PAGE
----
• when a treatment decision needs to be made
  • when there is a change in the person’s condition, or when the person, carers, or a health professional perceive a change
  • when a person seeks information about treatment options or to plan for the future
  • when a person moves to a residential aged care facility
  • if treatment is not working or there are complications from this treatment that limit its effectiveness
  • after a hospitalisation
  • when there is a change in the person’s social context (change within the family or affecting a carer)
  • when family or carers are distressed or overwhelmed
  • if there are requests or expectations that are inconsistent with clinical judgement
  • when the person is referred to a specialist palliative care service.

Preparation for a discussion can include:

  • finding a private space or making a space more private (e.g. closing a door, moving to a room or more private space, waiting for a space to be more calm/private, booking a meeting space)
  • limiting noise and external interruptions (people, telephone)
  • choosing a time when the person is comfortable, alert and their condition is stable
  • making the sure the person is mentally capable of taking part in the discussion (e.g. not confused, not distressed)
  • having a relative, friend or advocate present who makes the person feel more at ease
  • providing the person the opportunity to discuss things with and without others present
  • ensuring there is enough time to answer questions or repeat information so that it is understood – if not, make sure that another time is set
  • optimising any communication aids as required (e.g. hearing aids or an interpreter)
  • assistance for a person with cognitive impairment (e.g. a support person, a facilitator, information in a format that is accessible for the person, extra time to present information at an acceptable pace with time for the person to consider what they have heard and to express themself).

During care you should be aware of both verbal and non-verbal signals that you are communicating.

Verbal communication

  • introduce yourself and others in the room there to help
  • describe what you and other team members are going to do
  • ask permission before you begin
  • describe what you and other team members are doing
  • invite the person to ask questions
  • ask about their needs and goals, and any concerns they might have and acknowledge these
  • acknowledge the role of carer(s)
  • speak with a caring voice tone, paying attention to not speak too loudly or quickly

Non-verbal communication

  • respect the person’s privacy and dignity e.g. draw a curtain, close the door as appropriate
  • give the person your full attention
  • use eye contact where appropriate
  • nod your head to show you are listening but do not interrupt the person talking
  • when talking with the person, where possible, position yourself to be the at their level
    • use touch where appropriate – care and reassurance
  • A person’s health literacy levels (how people access, understand and use health information) should guide the way and the level of information that is provided to them. Assume low health literacy and use plain language and avoid clinical jargon and acronyms. Give information in small chunks, at the person's pace and ask them to tell you what they have understood.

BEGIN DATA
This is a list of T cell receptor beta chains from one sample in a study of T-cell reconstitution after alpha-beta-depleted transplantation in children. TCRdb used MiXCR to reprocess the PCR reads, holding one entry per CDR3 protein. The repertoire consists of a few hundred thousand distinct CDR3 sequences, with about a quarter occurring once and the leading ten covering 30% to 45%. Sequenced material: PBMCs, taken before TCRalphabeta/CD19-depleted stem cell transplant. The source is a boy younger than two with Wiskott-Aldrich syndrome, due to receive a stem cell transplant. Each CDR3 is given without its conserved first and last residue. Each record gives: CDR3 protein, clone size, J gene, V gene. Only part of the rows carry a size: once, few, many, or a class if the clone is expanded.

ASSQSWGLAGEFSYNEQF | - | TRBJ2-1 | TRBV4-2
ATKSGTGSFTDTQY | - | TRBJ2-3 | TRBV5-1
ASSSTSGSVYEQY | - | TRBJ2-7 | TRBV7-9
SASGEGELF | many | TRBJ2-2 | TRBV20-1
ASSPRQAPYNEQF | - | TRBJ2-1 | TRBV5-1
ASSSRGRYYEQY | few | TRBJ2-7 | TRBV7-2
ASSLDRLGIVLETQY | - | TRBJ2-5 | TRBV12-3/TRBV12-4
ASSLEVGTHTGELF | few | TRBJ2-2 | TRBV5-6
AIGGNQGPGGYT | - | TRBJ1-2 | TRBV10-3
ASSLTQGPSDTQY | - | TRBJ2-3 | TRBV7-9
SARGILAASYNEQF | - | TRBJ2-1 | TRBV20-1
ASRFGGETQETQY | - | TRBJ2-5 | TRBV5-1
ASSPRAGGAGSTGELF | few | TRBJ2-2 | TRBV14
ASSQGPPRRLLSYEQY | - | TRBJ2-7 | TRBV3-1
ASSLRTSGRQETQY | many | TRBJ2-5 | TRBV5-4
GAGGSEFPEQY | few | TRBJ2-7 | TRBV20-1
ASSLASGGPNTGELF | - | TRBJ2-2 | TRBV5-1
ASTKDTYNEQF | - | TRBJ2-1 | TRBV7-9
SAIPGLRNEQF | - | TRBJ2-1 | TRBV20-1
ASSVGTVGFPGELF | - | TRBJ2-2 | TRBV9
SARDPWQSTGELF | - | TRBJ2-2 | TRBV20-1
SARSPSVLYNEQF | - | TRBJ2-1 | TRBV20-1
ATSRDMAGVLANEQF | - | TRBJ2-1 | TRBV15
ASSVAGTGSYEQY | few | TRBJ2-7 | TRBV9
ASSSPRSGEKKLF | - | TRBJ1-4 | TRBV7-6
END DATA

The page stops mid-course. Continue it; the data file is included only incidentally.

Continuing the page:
Culturally appropriate communication pays attention to the person’s beliefs and practices about death and dying including family participation in decision-making, gender roles, communication norms guiding decision-making and the breaking of bad news, and rituals.

It may be necessary to involve interpreters, cultural liaison workers or advocates from the person's community to assist and ensure that the information is understood.

Using an interpreter

It can be helpful to prepare by checking that the interpreter

  • is acceptable to the person
  • is fluent in the person’s language and dialect
  • speaks fluent English.

Speaking to the interpreter about what is likely to be discussed to check that they are comfortable with this can help ensure that little or no shame or embarrassment occurs during the discussion.

When using an interpreter in palliative care, remember that:

  • face-to-face interpreter services are preferable to telephone services for conversations about palliative care or dying
  • you will need to allow time for the interpreter and the person to fully introduce themselves
  • the interpreter may need time to fully relay information in each direction
  • the healthcare professional should look at the person when speaking and listening (if culturally appropriate), and act as if it is the person talking
  • talking in small ‘chunks’ helps the interpreter and the person
  • sometimes there is no direct translation for words used in palliative care so these may need explanation for the person and the interpreter
  • it is important to check the person’s understanding or interpretation of what is said
  • the interpreter and the person should understand that the discussion is confidential

Using a family member as an interpreter may be difficult as it may not be appropriate for a particular family member to hear the information being discussed, or they may filter information. For more information on cultural groups and vulnerable populations, visit the CareSearch section: Diversity.


Atul Gawande on How to Talk About End-of-Life Care with Dying Patient

This information was drawn from the following resources:


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Page updated 13 October 2022